You know the TV commercial: “I’m no doctor, but I’ve stayed at a Holiday Inn Express.” Well, I’m no lawyer, but I’ve done my fair share of writing and publishing in a variety of media, and I can say most assuredly: some of the content you’re posting on your school website or using elsewhere in your school communications could very well belong to someone else. It's time to review copyright laws and your school communications.
NOTE: This article does not delve into using materials for curriculum purposes. There are altogether different sets of guidelines, experts and law firms dealing with educational fair use laws. Rather, we're addressing copyright considerations for school communications (e.g., websites, social media, etc.) targeting the school community.
Aye, you may be a pirate
Yes, you could be pirating someone else’s work, but believe me, Captain Hook, you’re not alone. You’d be surprised at how most people assume that anything they find online is not subject to copyright law and can be used freely or even modified without permission. It's so easy, after all, to find, copy and paste.
Fact is, just like any other published material, copyright law protects content in digital and electronic form. This goes for content used on websites, blogs, social media and any published works.
That’s right. Just because you found it via Google – and don’t we find just about everything on Google these days? – doesn’t mean it’s fair game. Remember, Google is a search engine.
So before you go about embedding that new Taylor Swift release, or copying and pasting that Under Armour logo onto your website, think twice. This caution applies to ebook downloads, recordings, videos, curriculum, text, any digital materials and non-digital content as well.
Fair use and public domain in schools
Conversely, don’t think that everything on the web is off limits either. The sharing nature of the web, social media and online communities encourages an open exchange of content that certainly is consistent with the mission of education.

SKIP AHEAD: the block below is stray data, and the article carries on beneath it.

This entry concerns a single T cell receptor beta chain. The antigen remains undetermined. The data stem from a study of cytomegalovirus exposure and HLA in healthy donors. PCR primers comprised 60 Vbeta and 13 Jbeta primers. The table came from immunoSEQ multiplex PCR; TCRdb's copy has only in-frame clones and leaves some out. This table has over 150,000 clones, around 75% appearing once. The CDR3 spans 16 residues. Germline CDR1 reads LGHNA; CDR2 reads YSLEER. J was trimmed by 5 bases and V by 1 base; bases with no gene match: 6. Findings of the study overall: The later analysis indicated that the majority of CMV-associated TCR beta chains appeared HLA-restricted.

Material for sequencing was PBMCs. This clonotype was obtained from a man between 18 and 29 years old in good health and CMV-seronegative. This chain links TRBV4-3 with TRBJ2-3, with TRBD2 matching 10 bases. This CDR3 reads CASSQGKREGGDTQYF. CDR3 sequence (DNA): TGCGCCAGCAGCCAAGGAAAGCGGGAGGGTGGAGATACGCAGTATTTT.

Fair use and public domain are two aspects of copyright law that many organizations use to take advantage of copyrighted material. Fair use allows you to use portions of copyrighted work without permission from the owner. If the purpose of the use is for nonprofit, educational purposes, fair use may apply.
Public Domain material can be freely used for commercial or non-commercial purposes, without permission from the original copyright owner. Certain works like familiar phrases, facts, and government documents; or those that the original author has released to the public would be public domain.
Creative Commons is a wonderful resource that makes available to schools a variety of content, providing you follow their rules on how to use it. Creators of art, photos, videos, written works, and music license their works to Creative Commons for use by schools and other organizations. So long as you fully attribute, don’t change or make money off it, you can use the material. Flickr, a social media network, is another great resource for finding publicly shared images you can use for your school website.
But even Creative Commons, Flickr and other which you can think of as one big free content grab for schools, require that you follow their rules and seek permission before using anyone else’s material. You can use their stuff, but you have to play by their rules.
Protecting intellectual property
Copyright laws are far-reaching. They were established to protect and reward the creators of original content (and rightly so) from those wanting to profit from unauthorized use. Copyright is meant to (rightly so) protect and reward creativity. Properties like books, movies, songs, game and entertainment software are watched closely by copyright attorneys.